Saturday, October 9, 2010

Other robotics fronts

iRobot Create

A couple weeks ago, iRobot visited the local high school robotics club, where I have been assisting, and donated 6 iRobots create with some additional components, included a command module.

Although I own several *ahem* - a lot of iRobot consumer products, the Create with a command module provides me my robotics fix while I fix my other projects.

So far I have just modified and cleaned up the example programs (which are poorly coded).  Currently it just drives straight until it hits something, and then turns.  Next week I will be teaching the kids in the robotics club how to program for the command module (the green thing) which includes an ATmega168.  Hopefully I will have it chasing down other Creates and ramming them using a little guidance theory, IR rangefinder, and a standard hobby servo.

Look forward to some example code for the command module!

Stellaris (TI) Evalbot

Next, recently TI had a deal where they sold their 'evalbot' for $25! That is $125 dollars off.  I couldn't resist, so I bought one.

Some of the features

The evaluation kit includes the following features:
  • Evaluation board with robotic capabilities
  • Mechanical components assembled by user
  • Stellaris LM3S9B92 microcontroller with 256K Flash, 96K SRAM, USB OTG, Ethernet MAC+PHY, and I2S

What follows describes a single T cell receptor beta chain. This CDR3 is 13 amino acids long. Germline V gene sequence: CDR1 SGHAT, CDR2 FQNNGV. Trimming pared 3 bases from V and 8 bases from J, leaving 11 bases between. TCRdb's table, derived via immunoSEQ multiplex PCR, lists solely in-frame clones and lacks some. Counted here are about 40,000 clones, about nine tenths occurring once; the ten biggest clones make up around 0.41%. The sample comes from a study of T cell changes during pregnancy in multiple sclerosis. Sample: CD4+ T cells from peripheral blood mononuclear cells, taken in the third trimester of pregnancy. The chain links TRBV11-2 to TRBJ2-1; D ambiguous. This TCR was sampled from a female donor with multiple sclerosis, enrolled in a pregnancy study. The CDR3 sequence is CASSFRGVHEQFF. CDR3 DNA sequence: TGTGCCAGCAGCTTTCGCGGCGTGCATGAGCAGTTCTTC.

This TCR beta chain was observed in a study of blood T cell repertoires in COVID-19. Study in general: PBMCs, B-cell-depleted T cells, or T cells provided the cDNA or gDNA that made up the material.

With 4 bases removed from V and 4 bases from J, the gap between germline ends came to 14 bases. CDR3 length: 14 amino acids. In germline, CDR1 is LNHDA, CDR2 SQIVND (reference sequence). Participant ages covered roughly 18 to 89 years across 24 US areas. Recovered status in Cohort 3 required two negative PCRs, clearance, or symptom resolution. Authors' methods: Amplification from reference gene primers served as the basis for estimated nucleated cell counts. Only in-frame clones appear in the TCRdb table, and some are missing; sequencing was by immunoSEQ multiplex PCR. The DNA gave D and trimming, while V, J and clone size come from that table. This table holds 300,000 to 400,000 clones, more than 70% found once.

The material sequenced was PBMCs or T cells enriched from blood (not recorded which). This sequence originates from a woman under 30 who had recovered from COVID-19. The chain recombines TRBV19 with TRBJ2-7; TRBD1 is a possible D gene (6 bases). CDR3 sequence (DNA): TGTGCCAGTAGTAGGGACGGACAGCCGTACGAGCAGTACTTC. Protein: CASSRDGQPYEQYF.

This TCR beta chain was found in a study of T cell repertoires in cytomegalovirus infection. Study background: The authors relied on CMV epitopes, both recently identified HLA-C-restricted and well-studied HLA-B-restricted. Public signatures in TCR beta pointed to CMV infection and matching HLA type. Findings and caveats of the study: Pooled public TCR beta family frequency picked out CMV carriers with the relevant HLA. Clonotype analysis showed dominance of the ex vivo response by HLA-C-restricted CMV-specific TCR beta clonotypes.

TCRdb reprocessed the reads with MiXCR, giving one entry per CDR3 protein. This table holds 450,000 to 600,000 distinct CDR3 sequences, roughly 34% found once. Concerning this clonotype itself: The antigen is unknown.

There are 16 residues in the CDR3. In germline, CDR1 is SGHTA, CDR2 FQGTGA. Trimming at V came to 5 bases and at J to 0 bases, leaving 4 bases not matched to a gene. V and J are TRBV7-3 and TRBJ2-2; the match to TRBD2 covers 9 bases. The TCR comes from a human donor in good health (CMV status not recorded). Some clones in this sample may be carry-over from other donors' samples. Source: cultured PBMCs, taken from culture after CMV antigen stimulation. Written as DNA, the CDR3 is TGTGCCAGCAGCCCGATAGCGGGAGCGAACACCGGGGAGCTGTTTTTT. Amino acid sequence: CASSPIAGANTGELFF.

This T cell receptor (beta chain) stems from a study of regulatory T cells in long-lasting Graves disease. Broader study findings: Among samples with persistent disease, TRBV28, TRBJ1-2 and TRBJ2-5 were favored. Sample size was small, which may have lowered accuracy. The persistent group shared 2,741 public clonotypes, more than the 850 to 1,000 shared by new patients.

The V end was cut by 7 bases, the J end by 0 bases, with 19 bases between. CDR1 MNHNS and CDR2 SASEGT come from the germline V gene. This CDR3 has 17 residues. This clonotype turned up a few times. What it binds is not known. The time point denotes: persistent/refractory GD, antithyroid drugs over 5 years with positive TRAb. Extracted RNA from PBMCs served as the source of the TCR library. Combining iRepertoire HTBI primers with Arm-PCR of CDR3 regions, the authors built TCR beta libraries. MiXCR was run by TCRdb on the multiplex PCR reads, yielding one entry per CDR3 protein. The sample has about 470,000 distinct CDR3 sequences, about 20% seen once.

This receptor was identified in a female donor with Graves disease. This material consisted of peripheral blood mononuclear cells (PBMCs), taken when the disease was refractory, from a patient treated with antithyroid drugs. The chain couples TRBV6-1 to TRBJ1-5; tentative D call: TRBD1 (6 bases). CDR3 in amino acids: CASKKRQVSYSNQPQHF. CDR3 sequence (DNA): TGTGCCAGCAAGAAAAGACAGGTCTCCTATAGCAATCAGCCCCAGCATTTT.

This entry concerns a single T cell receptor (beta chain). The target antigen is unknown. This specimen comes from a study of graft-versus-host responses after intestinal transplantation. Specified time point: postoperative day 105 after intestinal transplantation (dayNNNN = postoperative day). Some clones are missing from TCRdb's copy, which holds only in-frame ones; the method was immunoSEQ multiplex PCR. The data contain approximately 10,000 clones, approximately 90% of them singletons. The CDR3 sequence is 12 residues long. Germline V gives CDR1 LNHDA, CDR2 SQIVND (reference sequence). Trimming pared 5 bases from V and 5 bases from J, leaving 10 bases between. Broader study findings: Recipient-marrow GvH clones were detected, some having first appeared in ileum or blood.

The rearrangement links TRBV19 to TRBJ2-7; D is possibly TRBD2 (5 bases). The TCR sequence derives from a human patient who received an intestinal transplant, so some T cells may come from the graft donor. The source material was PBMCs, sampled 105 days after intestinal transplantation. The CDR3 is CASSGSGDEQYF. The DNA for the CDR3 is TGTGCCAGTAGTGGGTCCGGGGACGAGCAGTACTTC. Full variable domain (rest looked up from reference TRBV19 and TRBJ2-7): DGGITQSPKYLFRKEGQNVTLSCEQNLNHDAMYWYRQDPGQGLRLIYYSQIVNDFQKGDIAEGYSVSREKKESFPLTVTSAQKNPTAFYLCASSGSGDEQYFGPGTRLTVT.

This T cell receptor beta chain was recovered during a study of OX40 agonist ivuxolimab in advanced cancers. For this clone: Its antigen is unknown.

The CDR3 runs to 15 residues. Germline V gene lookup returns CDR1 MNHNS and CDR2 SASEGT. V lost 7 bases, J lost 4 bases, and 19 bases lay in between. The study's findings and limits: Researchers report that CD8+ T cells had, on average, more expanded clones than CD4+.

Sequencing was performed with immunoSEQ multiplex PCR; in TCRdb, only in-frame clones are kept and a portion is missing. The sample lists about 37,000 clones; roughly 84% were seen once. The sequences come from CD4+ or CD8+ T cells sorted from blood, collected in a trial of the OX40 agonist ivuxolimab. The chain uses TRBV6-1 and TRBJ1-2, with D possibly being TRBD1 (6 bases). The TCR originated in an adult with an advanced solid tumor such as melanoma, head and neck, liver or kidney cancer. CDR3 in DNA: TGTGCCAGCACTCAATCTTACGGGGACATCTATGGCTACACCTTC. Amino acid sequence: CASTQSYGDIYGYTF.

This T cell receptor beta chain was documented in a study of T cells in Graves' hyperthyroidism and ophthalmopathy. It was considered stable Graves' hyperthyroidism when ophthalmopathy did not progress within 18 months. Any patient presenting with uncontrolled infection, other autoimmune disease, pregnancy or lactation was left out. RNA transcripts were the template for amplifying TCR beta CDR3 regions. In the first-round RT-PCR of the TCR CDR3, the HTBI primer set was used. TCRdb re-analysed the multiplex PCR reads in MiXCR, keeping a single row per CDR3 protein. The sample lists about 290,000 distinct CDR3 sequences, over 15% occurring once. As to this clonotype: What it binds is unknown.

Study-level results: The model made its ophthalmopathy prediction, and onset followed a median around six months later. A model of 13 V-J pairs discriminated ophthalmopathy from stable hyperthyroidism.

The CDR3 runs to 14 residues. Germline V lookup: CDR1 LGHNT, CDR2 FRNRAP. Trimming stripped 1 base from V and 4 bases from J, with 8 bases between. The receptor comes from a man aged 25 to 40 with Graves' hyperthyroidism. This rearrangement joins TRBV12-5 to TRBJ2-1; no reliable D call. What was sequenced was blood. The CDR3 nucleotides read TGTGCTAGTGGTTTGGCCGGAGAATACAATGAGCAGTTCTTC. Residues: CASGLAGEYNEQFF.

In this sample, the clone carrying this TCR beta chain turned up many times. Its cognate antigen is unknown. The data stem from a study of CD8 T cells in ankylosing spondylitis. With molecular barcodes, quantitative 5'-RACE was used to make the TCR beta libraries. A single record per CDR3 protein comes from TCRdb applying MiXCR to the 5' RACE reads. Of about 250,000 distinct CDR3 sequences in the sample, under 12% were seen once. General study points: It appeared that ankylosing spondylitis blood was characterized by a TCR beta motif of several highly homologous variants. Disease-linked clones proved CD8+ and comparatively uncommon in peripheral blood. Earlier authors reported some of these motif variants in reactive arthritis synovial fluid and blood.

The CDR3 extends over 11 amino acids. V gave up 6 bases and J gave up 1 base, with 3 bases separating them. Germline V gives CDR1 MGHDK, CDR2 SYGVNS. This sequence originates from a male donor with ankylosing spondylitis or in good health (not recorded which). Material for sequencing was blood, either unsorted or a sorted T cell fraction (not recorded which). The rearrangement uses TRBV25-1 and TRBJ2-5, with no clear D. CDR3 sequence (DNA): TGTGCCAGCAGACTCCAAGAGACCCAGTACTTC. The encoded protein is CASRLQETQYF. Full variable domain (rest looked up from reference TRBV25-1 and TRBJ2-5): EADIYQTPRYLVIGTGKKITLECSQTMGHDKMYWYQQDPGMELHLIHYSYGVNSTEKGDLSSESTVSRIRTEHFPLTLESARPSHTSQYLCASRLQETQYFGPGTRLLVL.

• MicroSD card connector
  • I2S audio codec with speaker
  • USB Host and Device connectors
  • RJ45 Ethernet connector
  • Bright 96 x 16 blue OLED display
  • On-board In-Circuit Debug Interface (ICDI)
  • Battery power (3 AA batteries) or power through USB
  • Wireless communication expansion port
  • Robot features
    • Two DC gear-motors provide drive and steering
    • Opto-sensors detect wheel rotation with 45° resolution
    • Sensors for "bump" detection

Here is a video from TI's website!

It has been a little while, but I am still doing my nerd thing

It has been a bit since my last post, but since the school year has begun and a new season of ANTM has begun, I found myself with some time on my hands.

First off, scavenging around my garage I found a little wooden box that is the perfect size for my power window motors, a scooter battery, and my electronics.  With a little help from a dremel and a coping saw, Boom! One robot chasis.

Things were looking great, until I decided to play with the motors and hooking them straight to the battery to see how fast this thing would move.  Once I had my fun, I plugged it into the high current motor controller and Poof! Instantly I recognized the smell.  Although, it lasted for less than a second, and despite the polarized connector on the board, the battery had been connected with reverse polarity.

Here you can see the damage

Several traces got toasted.  I think the rest of the board may be okay, so perhaps with a little luck and some large globs of solder, my prototype will still work.  Unfortunately, the Xbee I had plugged in at the time seems quite dead.  Amazingly, the Arduino and Xbee shield surviving the incident.

Version 1.1 will include an N-Channel FET for reverse polarity protection, as well as some other minor changes.

I am also working on version 2.0, which will improve on both load capacities and in allowable voltages, as well as add some desired functionality.